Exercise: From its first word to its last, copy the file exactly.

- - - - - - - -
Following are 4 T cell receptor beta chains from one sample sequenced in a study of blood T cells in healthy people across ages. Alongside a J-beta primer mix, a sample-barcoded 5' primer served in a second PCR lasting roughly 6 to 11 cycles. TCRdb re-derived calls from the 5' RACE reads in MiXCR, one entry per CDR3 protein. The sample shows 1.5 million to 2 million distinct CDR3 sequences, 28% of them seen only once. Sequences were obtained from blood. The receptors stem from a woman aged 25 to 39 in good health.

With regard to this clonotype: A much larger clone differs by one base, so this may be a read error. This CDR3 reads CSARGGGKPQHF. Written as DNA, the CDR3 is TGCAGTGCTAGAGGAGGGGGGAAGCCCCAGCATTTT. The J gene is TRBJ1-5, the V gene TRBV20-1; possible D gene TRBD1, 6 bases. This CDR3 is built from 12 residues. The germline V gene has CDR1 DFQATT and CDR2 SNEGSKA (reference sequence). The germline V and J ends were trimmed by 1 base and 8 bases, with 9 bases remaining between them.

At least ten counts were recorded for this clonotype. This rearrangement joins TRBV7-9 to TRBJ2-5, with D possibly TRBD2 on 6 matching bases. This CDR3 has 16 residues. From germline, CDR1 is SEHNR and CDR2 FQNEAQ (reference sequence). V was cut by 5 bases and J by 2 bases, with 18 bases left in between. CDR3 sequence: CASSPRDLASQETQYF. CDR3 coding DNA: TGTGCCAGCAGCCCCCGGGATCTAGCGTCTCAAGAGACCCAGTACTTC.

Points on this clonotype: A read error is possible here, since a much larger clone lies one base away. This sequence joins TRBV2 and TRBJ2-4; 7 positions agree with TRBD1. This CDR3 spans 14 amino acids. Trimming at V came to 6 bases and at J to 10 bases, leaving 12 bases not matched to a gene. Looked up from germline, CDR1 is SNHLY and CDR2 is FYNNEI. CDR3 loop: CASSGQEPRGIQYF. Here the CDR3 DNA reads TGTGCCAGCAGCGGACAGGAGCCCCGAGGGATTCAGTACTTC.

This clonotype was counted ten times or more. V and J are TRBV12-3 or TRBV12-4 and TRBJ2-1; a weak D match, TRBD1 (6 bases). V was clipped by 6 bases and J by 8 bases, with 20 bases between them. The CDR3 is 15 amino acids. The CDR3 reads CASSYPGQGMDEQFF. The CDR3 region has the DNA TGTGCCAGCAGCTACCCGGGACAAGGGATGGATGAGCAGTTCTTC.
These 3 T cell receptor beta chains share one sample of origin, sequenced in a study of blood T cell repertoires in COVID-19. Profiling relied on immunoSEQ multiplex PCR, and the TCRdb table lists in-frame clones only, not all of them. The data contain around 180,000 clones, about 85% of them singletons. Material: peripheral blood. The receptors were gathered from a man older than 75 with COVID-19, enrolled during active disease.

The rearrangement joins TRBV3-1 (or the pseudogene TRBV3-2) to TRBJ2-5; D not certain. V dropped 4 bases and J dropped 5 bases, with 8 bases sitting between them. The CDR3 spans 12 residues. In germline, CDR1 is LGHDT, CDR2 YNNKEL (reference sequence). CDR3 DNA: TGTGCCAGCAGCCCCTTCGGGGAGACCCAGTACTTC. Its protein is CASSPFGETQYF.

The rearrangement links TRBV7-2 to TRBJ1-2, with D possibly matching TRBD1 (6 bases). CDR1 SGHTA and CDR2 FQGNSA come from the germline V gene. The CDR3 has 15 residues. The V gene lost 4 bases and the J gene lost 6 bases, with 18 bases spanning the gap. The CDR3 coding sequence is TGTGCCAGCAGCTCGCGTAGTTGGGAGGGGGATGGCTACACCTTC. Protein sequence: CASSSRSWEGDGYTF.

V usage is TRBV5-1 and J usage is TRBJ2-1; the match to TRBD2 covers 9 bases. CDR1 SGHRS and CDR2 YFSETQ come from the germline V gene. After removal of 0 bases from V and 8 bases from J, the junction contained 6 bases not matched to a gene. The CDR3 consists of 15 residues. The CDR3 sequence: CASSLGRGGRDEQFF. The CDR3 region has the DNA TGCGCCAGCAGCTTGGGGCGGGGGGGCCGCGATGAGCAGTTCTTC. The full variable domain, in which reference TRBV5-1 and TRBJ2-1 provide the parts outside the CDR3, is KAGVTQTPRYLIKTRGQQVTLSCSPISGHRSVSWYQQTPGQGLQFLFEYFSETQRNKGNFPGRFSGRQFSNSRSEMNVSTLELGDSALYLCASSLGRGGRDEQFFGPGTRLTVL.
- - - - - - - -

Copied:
Following are 4 T cell receptor beta chains from one sample sequenced in a study of blood T cells in healthy people across ages. Alongside a J-beta primer mix, a sample-barcoded 5' primer served in a second PCR lasting roughly 6 to 11 cycles. TCRdb re-derived calls from the 5' RACE reads in MiXCR, one entry per CDR3 protein. The sample shows 1.5 million to 2 million distinct CDR3 sequences, 28% of them seen only once. Sequences were obtained from blood. The receptors stem from a woman aged 25 to 39 in good health.

With regard to this clonotype: A much larger clone differs by one base, so this may be a read error. This CDR3 reads CSARGGGKPQHF. Written as DNA, the CDR3 is TGCAGTGCTAGAGGAGGGGGGAAGCCCCAGCATTTT. The J gene is TRBJ1-5, the V gene TRBV20-1; possible D gene TRBD1, 6 bases. This CDR3 is built from 12 residues. The germline V gene has CDR1 DFQATT and CDR2 SNEGSKA (reference sequence). The germline V and J ends were trimmed by 1 base and 8 bases, with 9 bases remaining between them.

At least ten counts were recorded for this clonotype. This rearrangement joins TRBV7-9 to TRBJ2-5, with D possibly TRBD2 on 6 matching bases. This CDR3 has 16 residues. From germline, CDR1 is SEHNR and CDR2 FQNEAQ (reference sequence). V was cut by 5 bases and J by 2 bases, with 18 bases left in between. CDR3 sequence: CASSPRDLASQETQYF. CDR3 coding DNA: TGTGCCAGCAGCCCCCGGGATCTAGCGTCTCAAGAGACCCAGTACTTC.

Points on this clonotype: A read error is possible here, since a much larger clone lies one base away. This sequence joins TRBV2 and TRBJ2-4; 7 positions agree with TRBD1. This CDR3 spans 14 amino acids. Trimming at V came to 6 bases and at J to 10 bases, leaving 12 bases not matched to a gene. Looked up from germline, CDR1 is SNHLY and CDR2 is FYNNEI. CDR3 loop: CASSGQEPRGIQYF. Here the CDR3 DNA reads TGTGCCAGCAGCGGACAGGAGCCCCGAGGGATTCAGTACTTC.

This clonotype was counted ten times or more. V and J are TRBV12-3 or TRBV12-4 and TRBJ2-1; a weak D match, TRBD1 (6 bases). V was clipped by 6 bases and J by 8 bases, with 20 bases between them. The CDR3 is 15 amino acids. The CDR3 reads CASSYPGQGMDEQFF. The CDR3 region has the DNA TGTGCCAGCAGCTACCCGGGACAAGGGATGGATGAGCAGTTCTTC.
These 3 T cell receptor beta chains share one sample of origin, sequenced in a study of blood T cell repertoires in COVID-19. Profiling relied on immunoSEQ multiplex PCR, and the TCRdb table lists in-frame clones only, not all of them. The data contain around 180,000 clones, about 85% of them singletons. Material: peripheral blood. The receptors were gathered from a man older than 75 with COVID-19, enrolled during active disease.

The rearrangement joins TRBV3-1 (or the pseudogene TRBV3-2) to TRBJ2-5; D not certain. V dropped 4 bases and J dropped 5 bases, with 8 bases sitting between them. The CDR3 spans 12 residues. In germline, CDR1 is LGHDT, CDR2 YNNKEL (reference sequence). CDR3 DNA: TGTGCCAGCAGCCCCTTCGGGGAGACCCAGTACTTC. Its protein is CASSPFGETQYF.

The rearrangement links TRBV7-2 to TRBJ1-2, with D possibly matching TRBD1 (6 bases). CDR1 SGHTA and CDR2 FQGNSA come from the germline V gene. The CDR3 has 15 residues. The V gene lost 4 bases and the J gene lost 6 bases, with 18 bases spanning the gap. The CDR3 coding sequence is TGTGCCAGCAGCTCGCGTAGTTGGGAGGGGGATGGCTACACCTTC. Protein sequence: CASSSRSWEGDGYTF.

V usage is TRBV5-1 and J usage is TRBJ2-1; the match to TRBD2 covers 9 bases. CDR1 SGHRS and CDR2 YFSETQ come from the germline V gene. After removal of 0 bases from V and 8 bases from J, the junction contained 6 bases not matched to a gene. The CDR3 consists of 15 residues. The CDR3 sequence: CASSLGRGGRDEQFF. The CDR3 region has the DNA TGCGCCAGCAGCTTGGGGCGGGGGGGCCGCGATGAGCAGTTCTTC. The full variable domain, in which reference TRBV5-1 and TRBJ2-1 provide the parts outside the CDR3, is KAGVTQTPRYLIKTRGQQVTLSCSPISGHRSVSWYQQTPGQGLQFLFEYFSETQRNKGNFPGRFSGRQFSNSRSEMNVSTLELGDSALYLCASSLGRGGRDEQFFGPGTRLTVL.